Tower Bridge, London : 17th August 2012
Freshly painted for the summer Olympic games no doubt, Tower Bridge was decked out in fetching patriotic shades when I dropped by in August…
“Aoyama Blue” : Tokyo, 17th March 2012
You wouldn’t think a humble walkway over a busy road could be in any way arresting, but this particular one I encountered in Aoyama, Tokyo, was painted in such a delightful shade of blue as to be irresistible.
It’s another example of finding something of interest after getting lost, which is what happened when I tried to take a short cut between a couple of the city’s ‘big sights’.
Click here for a larger version of this photograph.
“Bright Blue Boat” : Porto, 9th September 2011
Boats are always a great subject to photograph, especially when the sun’s out. There’s nothing like seeing those beautiful reflections of the sun’s rays sparkling along the underside of the hull – quite magical, really…
Check out the larger version of this photo here.
“Evening Architectural Glow” : Porto, Portugal, 8th September 2011
All photographers know that there two times in the day when nature supplies her best tones: shortly after sunrise, and shortly before sunset.
Alas, for people like me who can never willingly get up earlier than ten in the morning, only the latter is available, but I certainly know how to make the best of it.
I’d just arrived in Porto, Portugal’s second city, and after unpacking in my hotel just had time for a quick evening reconnaissance.
Of course I got lost, and found myself on a long street heading in what turned out to be altogether the wrong direction, but as the sun was pouring her last rays of the day onto the tops of the houses on the left side of the street, I looked up and saw these deliciously warm shades contrasted with the deep blue of the summer sky.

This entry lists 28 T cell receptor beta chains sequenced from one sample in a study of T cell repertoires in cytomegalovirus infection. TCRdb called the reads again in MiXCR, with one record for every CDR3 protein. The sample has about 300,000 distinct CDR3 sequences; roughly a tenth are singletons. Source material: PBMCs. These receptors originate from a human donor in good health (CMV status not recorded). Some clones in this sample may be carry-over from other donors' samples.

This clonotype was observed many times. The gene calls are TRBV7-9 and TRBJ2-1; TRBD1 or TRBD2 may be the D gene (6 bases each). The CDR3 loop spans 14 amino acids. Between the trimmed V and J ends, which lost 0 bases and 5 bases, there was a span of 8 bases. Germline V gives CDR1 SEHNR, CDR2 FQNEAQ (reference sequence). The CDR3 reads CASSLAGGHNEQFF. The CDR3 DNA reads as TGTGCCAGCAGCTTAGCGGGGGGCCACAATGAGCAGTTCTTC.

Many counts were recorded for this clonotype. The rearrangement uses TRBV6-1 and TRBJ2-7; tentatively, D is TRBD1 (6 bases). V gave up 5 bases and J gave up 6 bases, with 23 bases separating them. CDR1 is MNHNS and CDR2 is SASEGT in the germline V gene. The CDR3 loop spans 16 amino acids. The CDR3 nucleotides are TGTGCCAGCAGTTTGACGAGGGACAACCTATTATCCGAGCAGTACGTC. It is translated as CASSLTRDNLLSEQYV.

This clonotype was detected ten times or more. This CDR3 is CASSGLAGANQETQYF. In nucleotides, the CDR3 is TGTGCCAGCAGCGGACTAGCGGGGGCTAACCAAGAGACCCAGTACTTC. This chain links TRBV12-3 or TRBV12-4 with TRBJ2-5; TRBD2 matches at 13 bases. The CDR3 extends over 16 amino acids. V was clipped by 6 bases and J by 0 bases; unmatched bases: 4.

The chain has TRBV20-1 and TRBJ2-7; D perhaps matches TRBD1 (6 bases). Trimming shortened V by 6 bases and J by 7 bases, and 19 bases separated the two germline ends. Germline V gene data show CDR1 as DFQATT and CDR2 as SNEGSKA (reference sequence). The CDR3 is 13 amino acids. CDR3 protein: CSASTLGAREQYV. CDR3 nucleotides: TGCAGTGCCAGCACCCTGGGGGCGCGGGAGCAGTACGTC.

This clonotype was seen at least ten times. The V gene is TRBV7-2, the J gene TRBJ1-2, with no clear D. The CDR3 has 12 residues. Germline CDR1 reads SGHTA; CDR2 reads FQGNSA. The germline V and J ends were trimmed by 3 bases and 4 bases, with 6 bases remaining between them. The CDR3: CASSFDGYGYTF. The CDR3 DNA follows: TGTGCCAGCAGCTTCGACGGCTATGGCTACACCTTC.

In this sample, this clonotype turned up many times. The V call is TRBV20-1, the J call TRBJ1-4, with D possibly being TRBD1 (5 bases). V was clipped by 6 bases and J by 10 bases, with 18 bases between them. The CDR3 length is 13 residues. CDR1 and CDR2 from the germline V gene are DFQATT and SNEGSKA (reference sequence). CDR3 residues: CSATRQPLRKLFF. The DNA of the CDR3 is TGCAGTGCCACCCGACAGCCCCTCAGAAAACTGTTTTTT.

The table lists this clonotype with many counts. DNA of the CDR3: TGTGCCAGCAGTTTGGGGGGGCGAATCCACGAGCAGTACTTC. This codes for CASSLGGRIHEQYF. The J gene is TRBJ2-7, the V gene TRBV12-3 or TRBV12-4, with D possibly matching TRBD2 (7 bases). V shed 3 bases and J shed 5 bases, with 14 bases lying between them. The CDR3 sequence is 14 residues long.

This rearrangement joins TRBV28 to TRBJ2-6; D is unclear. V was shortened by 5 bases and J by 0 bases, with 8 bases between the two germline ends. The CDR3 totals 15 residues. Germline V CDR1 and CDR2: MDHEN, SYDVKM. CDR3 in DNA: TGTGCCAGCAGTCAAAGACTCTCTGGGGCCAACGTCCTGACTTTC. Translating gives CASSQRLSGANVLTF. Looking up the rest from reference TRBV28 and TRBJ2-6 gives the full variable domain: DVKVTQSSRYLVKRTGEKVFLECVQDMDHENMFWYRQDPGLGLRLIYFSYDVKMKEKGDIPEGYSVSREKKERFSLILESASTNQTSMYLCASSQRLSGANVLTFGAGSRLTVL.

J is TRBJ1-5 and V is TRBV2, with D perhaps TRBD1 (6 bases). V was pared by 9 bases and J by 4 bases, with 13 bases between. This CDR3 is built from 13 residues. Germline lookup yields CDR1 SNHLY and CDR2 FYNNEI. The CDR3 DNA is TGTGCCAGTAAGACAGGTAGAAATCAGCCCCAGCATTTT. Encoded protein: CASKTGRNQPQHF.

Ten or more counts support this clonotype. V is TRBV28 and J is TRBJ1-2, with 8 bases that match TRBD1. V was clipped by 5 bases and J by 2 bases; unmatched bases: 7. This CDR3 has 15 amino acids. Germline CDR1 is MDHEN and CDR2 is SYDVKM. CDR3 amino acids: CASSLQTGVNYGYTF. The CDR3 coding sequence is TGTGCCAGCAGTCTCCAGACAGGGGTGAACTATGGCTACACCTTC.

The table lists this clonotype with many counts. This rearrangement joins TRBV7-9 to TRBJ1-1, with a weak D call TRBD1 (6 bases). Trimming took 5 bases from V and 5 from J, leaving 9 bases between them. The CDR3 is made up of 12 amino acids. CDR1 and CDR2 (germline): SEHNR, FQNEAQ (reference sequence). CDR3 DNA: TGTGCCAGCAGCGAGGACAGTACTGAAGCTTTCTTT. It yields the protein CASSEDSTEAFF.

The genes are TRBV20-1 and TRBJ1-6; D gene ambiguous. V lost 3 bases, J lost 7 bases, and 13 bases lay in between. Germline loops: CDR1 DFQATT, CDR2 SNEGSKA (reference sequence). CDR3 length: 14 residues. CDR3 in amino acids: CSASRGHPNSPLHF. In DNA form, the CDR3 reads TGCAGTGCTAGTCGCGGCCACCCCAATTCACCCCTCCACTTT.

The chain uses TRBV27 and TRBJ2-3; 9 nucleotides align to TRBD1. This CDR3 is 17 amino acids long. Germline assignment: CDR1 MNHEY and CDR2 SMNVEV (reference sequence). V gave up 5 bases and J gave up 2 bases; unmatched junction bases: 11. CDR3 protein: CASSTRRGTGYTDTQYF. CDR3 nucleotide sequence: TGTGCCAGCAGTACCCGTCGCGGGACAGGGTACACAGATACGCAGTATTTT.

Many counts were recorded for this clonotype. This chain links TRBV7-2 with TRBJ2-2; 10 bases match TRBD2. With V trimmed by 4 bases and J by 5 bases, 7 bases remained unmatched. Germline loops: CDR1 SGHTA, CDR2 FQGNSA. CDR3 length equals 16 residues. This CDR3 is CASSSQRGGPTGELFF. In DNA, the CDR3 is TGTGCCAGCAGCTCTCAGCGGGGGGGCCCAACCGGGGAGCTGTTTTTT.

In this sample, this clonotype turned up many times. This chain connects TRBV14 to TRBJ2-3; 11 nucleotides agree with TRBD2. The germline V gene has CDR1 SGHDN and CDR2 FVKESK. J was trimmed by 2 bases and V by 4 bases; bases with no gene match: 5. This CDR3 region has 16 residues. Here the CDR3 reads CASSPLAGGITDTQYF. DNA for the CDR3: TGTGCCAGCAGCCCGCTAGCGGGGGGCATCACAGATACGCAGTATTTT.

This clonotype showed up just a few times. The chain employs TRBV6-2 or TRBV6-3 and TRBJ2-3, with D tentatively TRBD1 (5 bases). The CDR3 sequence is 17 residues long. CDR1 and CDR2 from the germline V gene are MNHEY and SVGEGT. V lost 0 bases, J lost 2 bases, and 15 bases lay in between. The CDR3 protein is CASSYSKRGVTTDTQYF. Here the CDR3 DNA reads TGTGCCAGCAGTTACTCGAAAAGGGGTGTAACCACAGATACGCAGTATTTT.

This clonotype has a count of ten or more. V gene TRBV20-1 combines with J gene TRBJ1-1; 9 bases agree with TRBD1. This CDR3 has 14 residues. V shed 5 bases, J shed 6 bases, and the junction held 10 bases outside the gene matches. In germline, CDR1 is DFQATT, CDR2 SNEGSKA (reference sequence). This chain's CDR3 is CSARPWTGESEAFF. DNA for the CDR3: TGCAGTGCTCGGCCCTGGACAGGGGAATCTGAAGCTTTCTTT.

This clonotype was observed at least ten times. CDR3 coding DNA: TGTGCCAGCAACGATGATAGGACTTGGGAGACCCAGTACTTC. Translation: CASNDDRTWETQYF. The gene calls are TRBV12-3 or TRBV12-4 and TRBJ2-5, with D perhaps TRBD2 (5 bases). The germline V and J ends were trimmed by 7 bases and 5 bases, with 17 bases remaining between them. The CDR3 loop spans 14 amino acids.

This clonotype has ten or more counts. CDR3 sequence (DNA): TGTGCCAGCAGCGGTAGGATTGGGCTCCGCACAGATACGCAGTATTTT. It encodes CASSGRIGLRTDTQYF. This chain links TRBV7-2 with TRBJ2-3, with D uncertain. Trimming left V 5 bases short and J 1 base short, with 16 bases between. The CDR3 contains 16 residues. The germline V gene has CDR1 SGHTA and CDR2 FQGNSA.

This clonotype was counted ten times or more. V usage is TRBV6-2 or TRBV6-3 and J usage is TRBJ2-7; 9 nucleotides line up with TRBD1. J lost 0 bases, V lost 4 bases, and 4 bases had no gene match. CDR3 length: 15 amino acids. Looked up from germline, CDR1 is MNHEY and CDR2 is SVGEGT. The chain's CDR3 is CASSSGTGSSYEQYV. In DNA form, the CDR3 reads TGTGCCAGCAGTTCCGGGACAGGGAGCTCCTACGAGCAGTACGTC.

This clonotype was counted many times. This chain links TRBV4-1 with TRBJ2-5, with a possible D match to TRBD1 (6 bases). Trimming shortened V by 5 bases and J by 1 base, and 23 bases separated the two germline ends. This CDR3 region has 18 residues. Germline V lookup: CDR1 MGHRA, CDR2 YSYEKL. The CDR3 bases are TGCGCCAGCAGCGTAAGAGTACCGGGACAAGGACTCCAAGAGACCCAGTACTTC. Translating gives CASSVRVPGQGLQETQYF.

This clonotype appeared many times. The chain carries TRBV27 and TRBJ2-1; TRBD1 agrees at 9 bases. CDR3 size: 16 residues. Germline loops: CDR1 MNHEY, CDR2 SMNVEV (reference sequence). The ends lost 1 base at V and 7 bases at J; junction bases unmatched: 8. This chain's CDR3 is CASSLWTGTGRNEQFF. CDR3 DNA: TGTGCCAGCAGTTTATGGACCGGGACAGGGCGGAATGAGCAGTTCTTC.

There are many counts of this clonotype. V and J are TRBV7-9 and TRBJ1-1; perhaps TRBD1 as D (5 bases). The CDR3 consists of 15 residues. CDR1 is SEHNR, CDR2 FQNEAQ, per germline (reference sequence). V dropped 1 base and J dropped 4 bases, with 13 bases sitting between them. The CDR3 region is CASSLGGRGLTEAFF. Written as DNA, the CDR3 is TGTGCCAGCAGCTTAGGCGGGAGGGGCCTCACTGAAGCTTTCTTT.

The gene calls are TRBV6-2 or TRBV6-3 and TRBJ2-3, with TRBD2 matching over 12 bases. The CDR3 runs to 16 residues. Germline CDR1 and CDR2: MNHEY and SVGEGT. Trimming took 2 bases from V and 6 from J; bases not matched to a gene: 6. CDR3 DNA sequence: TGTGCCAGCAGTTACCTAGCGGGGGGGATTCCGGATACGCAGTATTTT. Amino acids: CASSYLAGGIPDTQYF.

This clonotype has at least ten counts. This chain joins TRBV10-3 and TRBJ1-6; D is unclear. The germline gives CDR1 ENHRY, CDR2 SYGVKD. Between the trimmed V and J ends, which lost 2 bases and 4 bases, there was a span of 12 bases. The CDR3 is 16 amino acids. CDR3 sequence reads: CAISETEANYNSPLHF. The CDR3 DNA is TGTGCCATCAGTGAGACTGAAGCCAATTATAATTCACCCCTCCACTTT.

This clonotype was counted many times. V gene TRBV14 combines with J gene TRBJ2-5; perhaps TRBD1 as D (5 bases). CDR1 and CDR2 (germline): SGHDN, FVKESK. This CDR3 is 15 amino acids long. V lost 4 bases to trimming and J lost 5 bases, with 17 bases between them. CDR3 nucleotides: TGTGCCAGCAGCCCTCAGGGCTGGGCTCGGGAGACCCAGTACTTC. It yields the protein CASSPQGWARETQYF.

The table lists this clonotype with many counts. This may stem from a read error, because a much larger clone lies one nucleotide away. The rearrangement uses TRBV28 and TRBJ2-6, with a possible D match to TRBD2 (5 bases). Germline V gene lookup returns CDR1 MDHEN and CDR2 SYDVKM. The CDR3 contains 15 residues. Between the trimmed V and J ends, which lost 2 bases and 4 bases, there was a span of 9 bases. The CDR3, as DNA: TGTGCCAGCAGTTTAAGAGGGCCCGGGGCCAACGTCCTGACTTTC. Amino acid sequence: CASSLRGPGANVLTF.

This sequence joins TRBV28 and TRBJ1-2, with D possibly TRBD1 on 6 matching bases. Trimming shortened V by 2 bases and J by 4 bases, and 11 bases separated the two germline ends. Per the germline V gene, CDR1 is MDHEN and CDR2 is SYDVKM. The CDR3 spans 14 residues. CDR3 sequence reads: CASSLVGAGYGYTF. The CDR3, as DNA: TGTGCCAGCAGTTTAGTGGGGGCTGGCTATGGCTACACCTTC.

It’s good that I managed to get a few such shots in, as the next few days consisted of haze and rain for the most part…
A larger version of this photo can be seen here.
Another thing you can do when nature decides to hide the sun away and blanket everything in thick cloud is to wait until dark.
That’s the great thing about night photography – the weather is largely irrelevant, and even better – things take on a completely different aspect.
The structure pictured above is a kind of scaled-down arc de triomphe that lies a short distance from Dijon’s train station. In daylight it’s rather pathetic, but come dusk and it’s swathed in intense blue light, elevating it to a thing of great beauty.
Take a look at a larger version here, if you’re so inclined.
In previous years I’ve often gone on a two-week spring trip somewhere in Japan: on this particular occasion it was the Chubu area, a mountainous region north-east of Kyoto.
For much of the trip I was in scenic small towns and snowy mountains, but for a few days I descended to the regional metropolis Nagoya.
Now, Nagoya is not blessed with much in the way of sights, but as I was ambling along near the port, I looked up and noticed the moon was visible: then, suddenly, this formation of birds flew by, making a memorable event in an otherwise fairly bleak urban environment.
You never know when nature will surprise you, so best keep a camera handy at all times…
Found this building down at a small yacht harbour in Hiroshima.
One of those occasions when if you were to photograph the whole of the building, it would come out dull and unexciting.
Tilt the camera, zoom in to frame the three distinct tonal areas with contrasting lines, and another minimalist abstract is born!
This, if I remember correctly, was the entrance to a fancy hotel or restaurant (or a restaurant in a hotel!) I found in Tokyo’s Odaiba district in May of last year.
I tried various shots, some of which involved me lying on the ground, much to the surprise of some passersby.
Why are people so freaked out by someone who is not taking photos of the ‘official’ scenic views but instead dares to point the camera where the average person cannot see anything of interest?